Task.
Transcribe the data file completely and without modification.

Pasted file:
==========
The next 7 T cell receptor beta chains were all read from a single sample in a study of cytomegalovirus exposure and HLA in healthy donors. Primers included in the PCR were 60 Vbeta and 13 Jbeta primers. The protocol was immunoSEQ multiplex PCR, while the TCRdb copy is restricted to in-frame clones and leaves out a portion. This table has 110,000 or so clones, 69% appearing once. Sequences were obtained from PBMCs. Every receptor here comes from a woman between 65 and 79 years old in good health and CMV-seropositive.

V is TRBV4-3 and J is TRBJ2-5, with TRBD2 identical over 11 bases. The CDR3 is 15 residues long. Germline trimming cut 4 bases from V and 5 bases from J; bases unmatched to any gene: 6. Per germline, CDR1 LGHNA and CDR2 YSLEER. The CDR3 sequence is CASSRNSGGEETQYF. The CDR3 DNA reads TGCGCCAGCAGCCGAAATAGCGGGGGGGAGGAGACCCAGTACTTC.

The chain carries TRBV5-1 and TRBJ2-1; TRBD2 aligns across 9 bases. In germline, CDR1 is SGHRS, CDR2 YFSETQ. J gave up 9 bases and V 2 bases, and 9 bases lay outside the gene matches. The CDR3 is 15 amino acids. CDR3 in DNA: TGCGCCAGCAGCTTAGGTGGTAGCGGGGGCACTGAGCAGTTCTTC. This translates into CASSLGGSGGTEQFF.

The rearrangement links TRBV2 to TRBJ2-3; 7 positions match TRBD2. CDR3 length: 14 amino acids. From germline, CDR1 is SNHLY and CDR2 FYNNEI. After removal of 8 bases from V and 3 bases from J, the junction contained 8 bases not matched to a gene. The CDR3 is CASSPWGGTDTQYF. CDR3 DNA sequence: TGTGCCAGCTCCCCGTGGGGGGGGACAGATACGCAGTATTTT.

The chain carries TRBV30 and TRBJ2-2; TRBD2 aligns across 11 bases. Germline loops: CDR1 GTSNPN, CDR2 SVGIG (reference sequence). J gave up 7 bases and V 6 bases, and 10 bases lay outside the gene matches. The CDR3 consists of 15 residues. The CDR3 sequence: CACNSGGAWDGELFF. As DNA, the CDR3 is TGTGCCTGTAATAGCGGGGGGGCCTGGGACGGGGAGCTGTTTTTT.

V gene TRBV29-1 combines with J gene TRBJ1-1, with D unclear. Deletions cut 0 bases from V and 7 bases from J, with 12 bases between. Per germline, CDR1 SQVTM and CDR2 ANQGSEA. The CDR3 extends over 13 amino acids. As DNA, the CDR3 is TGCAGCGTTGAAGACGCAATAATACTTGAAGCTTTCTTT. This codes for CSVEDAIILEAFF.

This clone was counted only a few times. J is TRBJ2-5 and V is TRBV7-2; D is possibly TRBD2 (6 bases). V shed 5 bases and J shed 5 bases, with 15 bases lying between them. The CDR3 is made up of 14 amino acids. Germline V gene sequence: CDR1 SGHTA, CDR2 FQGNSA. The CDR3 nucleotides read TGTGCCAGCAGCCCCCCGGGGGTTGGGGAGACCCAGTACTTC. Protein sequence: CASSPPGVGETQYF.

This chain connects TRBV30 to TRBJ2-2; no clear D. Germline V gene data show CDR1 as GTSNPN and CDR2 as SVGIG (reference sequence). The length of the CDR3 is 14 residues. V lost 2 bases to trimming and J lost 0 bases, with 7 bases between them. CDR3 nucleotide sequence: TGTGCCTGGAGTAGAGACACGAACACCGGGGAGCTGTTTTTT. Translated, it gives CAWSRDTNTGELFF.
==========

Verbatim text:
The next 7 T cell receptor beta chains were all read from a single sample in a study of cytomegalovirus exposure and HLA in healthy donors. Primers included in the PCR were 60 Vbeta and 13 Jbeta primers. The protocol was immunoSEQ multiplex PCR, while the TCRdb copy is restricted to in-frame clones and leaves out a portion. This table has 110,000 or so clones, 69% appearing once. Sequences were obtained from PBMCs. Every receptor here comes from a woman between 65 and 79 years old in good health and CMV-seropositive.

V is TRBV4-3 and J is TRBJ2-5, with TRBD2 identical over 11 bases. The CDR3 is 15 residues long. Germline trimming cut 4 bases from V and 5 bases from J; bases unmatched to any gene: 6. Per germline, CDR1 LGHNA and CDR2 YSLEER. The CDR3 sequence is CASSRNSGGEETQYF. The CDR3 DNA reads TGCGCCAGCAGCCGAAATAGCGGGGGGGAGGAGACCCAGTACTTC.

The chain carries TRBV5-1 and TRBJ2-1; TRBD2 aligns across 9 bases. In germline, CDR1 is SGHRS, CDR2 YFSETQ. J gave up 9 bases and V 2 bases, and 9 bases lay outside the gene matches. The CDR3 is 15 amino acids. CDR3 in DNA: TGCGCCAGCAGCTTAGGTGGTAGCGGGGGCACTGAGCAGTTCTTC. This translates into CASSLGGSGGTEQFF.

The rearrangement links TRBV2 to TRBJ2-3; 7 positions match TRBD2. CDR3 length: 14 amino acids. From germline, CDR1 is SNHLY and CDR2 FYNNEI. After removal of 8 bases from V and 3 bases from J, the junction contained 8 bases not matched to a gene. The CDR3 is CASSPWGGTDTQYF. CDR3 DNA sequence: TGTGCCAGCTCCCCGTGGGGGGGGACAGATACGCAGTATTTT.

The chain carries TRBV30 and TRBJ2-2; TRBD2 aligns across 11 bases. Germline loops: CDR1 GTSNPN, CDR2 SVGIG (reference sequence). J gave up 7 bases and V 6 bases, and 10 bases lay outside the gene matches. The CDR3 consists of 15 residues. The CDR3 sequence: CACNSGGAWDGELFF. As DNA, the CDR3 is TGTGCCTGTAATAGCGGGGGGGCCTGGGACGGGGAGCTGTTTTTT.

V gene TRBV29-1 combines with J gene TRBJ1-1, with D unclear. Deletions cut 0 bases from V and 7 bases from J, with 12 bases between. Per germline, CDR1 SQVTM and CDR2 ANQGSEA. The CDR3 extends over 13 amino acids. As DNA, the CDR3 is TGCAGCGTTGAAGACGCAATAATACTTGAAGCTTTCTTT. This codes for CSVEDAIILEAFF.

This clone was counted only a few times. J is TRBJ2-5 and V is TRBV7-2; D is possibly TRBD2 (6 bases). V shed 5 bases and J shed 5 bases, with 15 bases lying between them. The CDR3 is made up of 14 amino acids. Germline V gene sequence: CDR1 SGHTA, CDR2 FQGNSA. The CDR3 nucleotides read TGTGCCAGCAGCCCCCCGGGGGTTGGGGAGACCCAGTACTTC. Protein sequence: CASSPPGVGETQYF.

This chain connects TRBV30 to TRBJ2-2; no clear D. Germline V gene data show CDR1 as GTSNPN and CDR2 as SVGIG (reference sequence). The length of the CDR3 is 14 residues. V lost 2 bases to trimming and J lost 0 bases, with 7 bases between them. CDR3 nucleotide sequence: TGTGCCTGGAGTAGAGACACGAACACCGGGGAGCTGTTTTTT. Translated, it gives CAWSRDTNTGELFF.